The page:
Attraction and Retention of Newly Qualified Medical Doctors to Deprived Regions in Ghana: A Qualitative Case Study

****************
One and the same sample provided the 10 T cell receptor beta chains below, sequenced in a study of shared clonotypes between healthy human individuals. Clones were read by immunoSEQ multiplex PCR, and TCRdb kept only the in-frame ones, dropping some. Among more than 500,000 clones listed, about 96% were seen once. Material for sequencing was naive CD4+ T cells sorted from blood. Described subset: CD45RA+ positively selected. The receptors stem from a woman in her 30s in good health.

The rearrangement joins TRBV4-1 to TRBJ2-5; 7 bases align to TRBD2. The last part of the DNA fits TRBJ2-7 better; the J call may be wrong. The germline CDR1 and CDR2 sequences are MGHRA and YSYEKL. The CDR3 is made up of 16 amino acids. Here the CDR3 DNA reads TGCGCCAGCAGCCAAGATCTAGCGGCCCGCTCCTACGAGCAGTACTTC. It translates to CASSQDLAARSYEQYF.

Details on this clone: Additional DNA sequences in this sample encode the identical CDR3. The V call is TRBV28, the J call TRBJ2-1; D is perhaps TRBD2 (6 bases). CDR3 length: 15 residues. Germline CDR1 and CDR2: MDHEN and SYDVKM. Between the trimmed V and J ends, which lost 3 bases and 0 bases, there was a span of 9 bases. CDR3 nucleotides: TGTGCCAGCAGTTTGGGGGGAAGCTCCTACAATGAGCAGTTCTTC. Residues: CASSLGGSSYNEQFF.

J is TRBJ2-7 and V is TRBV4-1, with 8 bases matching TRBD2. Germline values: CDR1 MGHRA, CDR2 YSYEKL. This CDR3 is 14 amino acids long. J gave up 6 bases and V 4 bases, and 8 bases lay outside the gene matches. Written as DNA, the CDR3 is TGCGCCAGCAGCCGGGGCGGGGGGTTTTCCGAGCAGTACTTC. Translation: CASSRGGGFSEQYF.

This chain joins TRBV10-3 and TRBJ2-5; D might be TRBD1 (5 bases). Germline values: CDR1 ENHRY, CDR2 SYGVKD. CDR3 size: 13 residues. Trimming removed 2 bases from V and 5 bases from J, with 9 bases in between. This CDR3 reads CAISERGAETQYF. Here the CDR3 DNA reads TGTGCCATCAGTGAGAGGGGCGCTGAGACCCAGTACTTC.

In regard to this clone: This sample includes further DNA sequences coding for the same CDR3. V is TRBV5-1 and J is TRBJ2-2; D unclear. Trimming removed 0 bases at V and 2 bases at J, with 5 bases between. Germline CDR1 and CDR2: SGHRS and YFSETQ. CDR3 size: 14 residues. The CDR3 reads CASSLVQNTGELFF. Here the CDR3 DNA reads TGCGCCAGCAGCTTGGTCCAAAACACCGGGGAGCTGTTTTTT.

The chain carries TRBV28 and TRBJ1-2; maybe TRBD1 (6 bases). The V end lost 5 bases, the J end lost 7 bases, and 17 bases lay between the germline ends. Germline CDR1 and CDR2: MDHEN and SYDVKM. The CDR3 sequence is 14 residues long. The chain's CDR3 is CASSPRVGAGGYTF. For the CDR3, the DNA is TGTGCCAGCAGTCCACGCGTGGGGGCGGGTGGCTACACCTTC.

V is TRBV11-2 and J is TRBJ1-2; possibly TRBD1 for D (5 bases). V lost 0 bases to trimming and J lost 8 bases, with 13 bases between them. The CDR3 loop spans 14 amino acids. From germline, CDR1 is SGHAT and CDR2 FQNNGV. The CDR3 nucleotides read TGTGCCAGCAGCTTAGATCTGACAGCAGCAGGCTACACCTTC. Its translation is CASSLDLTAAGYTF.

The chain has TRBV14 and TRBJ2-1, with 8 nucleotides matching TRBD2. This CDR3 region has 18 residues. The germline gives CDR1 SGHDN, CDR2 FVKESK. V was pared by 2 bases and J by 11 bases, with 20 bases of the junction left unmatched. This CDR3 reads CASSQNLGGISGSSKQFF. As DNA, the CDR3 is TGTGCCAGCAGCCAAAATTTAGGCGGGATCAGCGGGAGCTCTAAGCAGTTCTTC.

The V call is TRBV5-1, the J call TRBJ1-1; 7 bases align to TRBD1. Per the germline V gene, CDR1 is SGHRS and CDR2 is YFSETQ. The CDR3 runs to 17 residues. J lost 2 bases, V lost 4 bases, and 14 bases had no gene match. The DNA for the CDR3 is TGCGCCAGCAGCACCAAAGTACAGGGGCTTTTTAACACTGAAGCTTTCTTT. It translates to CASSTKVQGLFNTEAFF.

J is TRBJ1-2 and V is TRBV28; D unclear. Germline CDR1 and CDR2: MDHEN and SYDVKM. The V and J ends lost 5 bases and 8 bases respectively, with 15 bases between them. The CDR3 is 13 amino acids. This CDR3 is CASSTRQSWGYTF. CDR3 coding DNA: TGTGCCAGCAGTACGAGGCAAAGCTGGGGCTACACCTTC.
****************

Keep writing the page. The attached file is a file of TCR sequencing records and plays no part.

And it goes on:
Healthcare delivery is labour-intensive. Therefore, the health worker's role is indispensable in maintaining and improving individual and population health. In Ghana, the doctor-patient ratio is 1:10,450, with a disproportionate tilt in favour of the relatively resourcerich southern part of the country. The Upper West Region, located in Northern Ghana, is among the poorest regions in the country. The study uncovered why medical doctors are unwilling to accept postings to the Upper West Region, where their services are needed most, despite some efforts to attract, motivate and retain them. Current initiatives by the Ministry of Health and its partners to attract and retain doctors in the Region were also examined. Qualitative methodology was employed with an in-depth interview guide to collect data. Sixteen respondents comprising medical doctors, health managers and other healthrelated partners purposively selected took part in the study. Data were recorded, transcribed, coded, and categorized into themes in tandem with the objectives of the study. The study found that medical doctors are unwilling to take up appointments in the Upper West Region because of limited career and continuing professional development opportunities, poor financial inducement, weak leadership, and other important contextual social and cultural factors. Critical success factors to surmount these challenges include concessions and sponsorship for medical specialization training for doctors and clear, implementable national and local policies on postings.